Poetry at the Library - Spring 2021 Series
The Friends of the Concord Free Public Library are pleased to announce their Spring line-up of diverse and award-winning poets whose work resonates, reaches out to the world, and illuminates our shared humanity. Each Sunday afternoon program (beginning at 3:00 p.m.) includes two poets reading from their recent collections and participating in discussion and Q & A about their practice. All are welcome.
Andrea Cohen and Palestinian American Poet-Physician Fady Joudah
Sunday, April 18, 3:00 – 4:00 p.m.
Andrea Cohen reads from her playful seventh collection Everything, praised by The New York Times for poems that take us on “long journeys to unfamiliar places.” Publishers’ Weekly notes that “it is the wit that astounds here, and an intelligence that sees the world anew." Cohen’s poems and stories have appeared in The New Yorker, Poetry, The Threepenny Review, The Atlantic Monthly, The New Republic, and elsewhere. Cohen has received a PEN Discovery Award, Glimmer Train's Short Fiction Award, and several fellowships at The MacDowell Colony. Cohen directs the Blacksmith House Poetry Series in Cambridge.
Fady Joudah reads from Tethered to Stars that “reaches for the heavens…while remaining grounded in the everyday”, as noted in his recent PBS News Hour interview on how his love for poetry helps him communicate with patients better. Joudah is a Yale Younger Poet, chosen by Louise Gluck, the 2020 Nobel Prize winner, and winner of The Griffin Poetry Prize for translations from the Arabic. Among his other honors are a PEN award, a Banipal/Times Literary Supplement prize from the UK, and a Guggenheim Fellowship. Joudah’s other collections include Footnotes in the Order of Disappearance (Milkweed Editions, 2018), Textu (Copper Canyon Press, 2013), Alight (Copper Canyon, 2013), and The Earth in the Attic (Yale University Press, 2008.) He is the co-editor and co-founder of the Etel Adnan Poetry Prize. He practices internal medicine in Houston where he lives with his family.
Krysten Hill and Cynthia Hill: A Reading and Conversation with Poet-Editor Joyce Peseroff
Sunday, May 16, 3:00 – 4:00 p.m.
Krysten Hill (photo credit: Jonathan Beckley) reads from How Her Spirit Got Out, winner of the 2017 Jean Pedrick Chapbook Prize. These poems are lively, urgent songs of the writers whose voices raised her and the women who brought her up. Their guidance helps her navigate the complicated landscape of selfhood and bear witness to an age of racial violence. The recipient of the 2016 St. Botolph Club Foundation Emerging Artist Award and a 2020 Mass Cultural Council Poetry Fellowship, Hill’s work has been featured in The Academy of American Poets, apt, B O D Y, Boiler Magazine, Up the Staircase Quarterly, Muzzle, PANK,Tinderbox Poetry Journal, Winter Tangerine Review and elsewhere. She teaches creative writing at the University of Massachusetts Boston.
Cynthia Manick (photo credit: Sue Rissberger) reads from Blue Hallelujahs, her debut collection of confident, powerful meditations about family, womanhood, and racial histories. In its praise, poet Nikky Finney says “What we remember is what we become…Manick holds fast to what brought us across…the things that lock the arms of Black people around Black people when we need what we need to keep moving on. I am so grateful to this sweet box of sacred words.” Winner of the Lascaux Prize in Collected Poetry, Manick is the editor of Soul Sister Revue: A Poetry Compilation (Jamii Publishing, 2019) and The Future of Black: Afrofuturism and Black Comics Poetry (Blair Publishing, forthcoming 2021). She has received fellowships from Cave Canem, Hedgebrook, MacDowell Colony, and Château de la Napoule among others. Her poem "Things I Carry Into the World" was made into a film by Motionpoems, an organization dedicated to video poetry, and has debuted on Tidal for National Poetry Month. A performer at literary festivals, libraries, universities, and most recently the Brooklyn Museum, Manick’s work has appeared in the Academy of American Poets Poem-A-Day Series, Callaloo, Los Angeles Review of Books (LARB), The Wall Street Journal, and elsewhere. She currently serves on the board of the International Women’s Writing Guild and the editorial board of Alice James Books.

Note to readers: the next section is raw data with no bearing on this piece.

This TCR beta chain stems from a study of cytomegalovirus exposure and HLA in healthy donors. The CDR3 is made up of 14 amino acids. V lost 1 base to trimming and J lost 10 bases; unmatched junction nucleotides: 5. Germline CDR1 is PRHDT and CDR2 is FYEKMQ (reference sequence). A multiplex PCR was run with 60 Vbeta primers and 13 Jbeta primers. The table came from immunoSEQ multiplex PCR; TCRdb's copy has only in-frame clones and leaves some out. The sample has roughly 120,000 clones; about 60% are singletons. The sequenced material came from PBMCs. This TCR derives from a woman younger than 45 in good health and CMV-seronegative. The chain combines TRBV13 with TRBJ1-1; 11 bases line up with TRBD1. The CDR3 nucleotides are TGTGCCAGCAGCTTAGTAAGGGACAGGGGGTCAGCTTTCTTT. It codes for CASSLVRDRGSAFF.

Joyce Peseroff’s most recent, sixth poetry collection is Petition (Carnegie Mellon University Press, Fall, 2020.) She edited Robert Bly: When Sleepers Awake, The Ploughshares Poetry Reader, and Simply Lasting: Writers on Jane Kenyon. Her fifth book of poems, Know Thyself, was designated a “must read” by the 2016 Massachusetts Book Award. Recent poems and reviews appear in American Journal of Poetry, Consequence, On the Seawall, Massachusetts Review, Plume, Salamander, and on the website The Woven Tale Press. Her honors include grants from the National Endowment for the Arts and the Massachusetts Artists Foundation as well as a Pushcart Prize. She directed and taught in UMass Boston’s MFA Program in its first four years. Currently she blogs for her website and writes a poetry column for Arrowsmith Press.
This series is sponsored by the Friends of the Concord Free Public Library.
March Guests -
Allison Adair’s The Clearing, winner of the 2020 Max Ritvo Poetry Prize, is “a lush, lyrical book about a world where women are meant to carry things to safety and men leave decisively.” Adair teaches at Boston College. Tiana Clark’s debut collection, I Can’t Talk About the Trees Without the Blood, winner of the 2020 Kate Tufts Discovery Award, dives into personal and public history, memories, mythology, her own ancestry, to see the braided trauma of the broken past and its continued effects on black lives.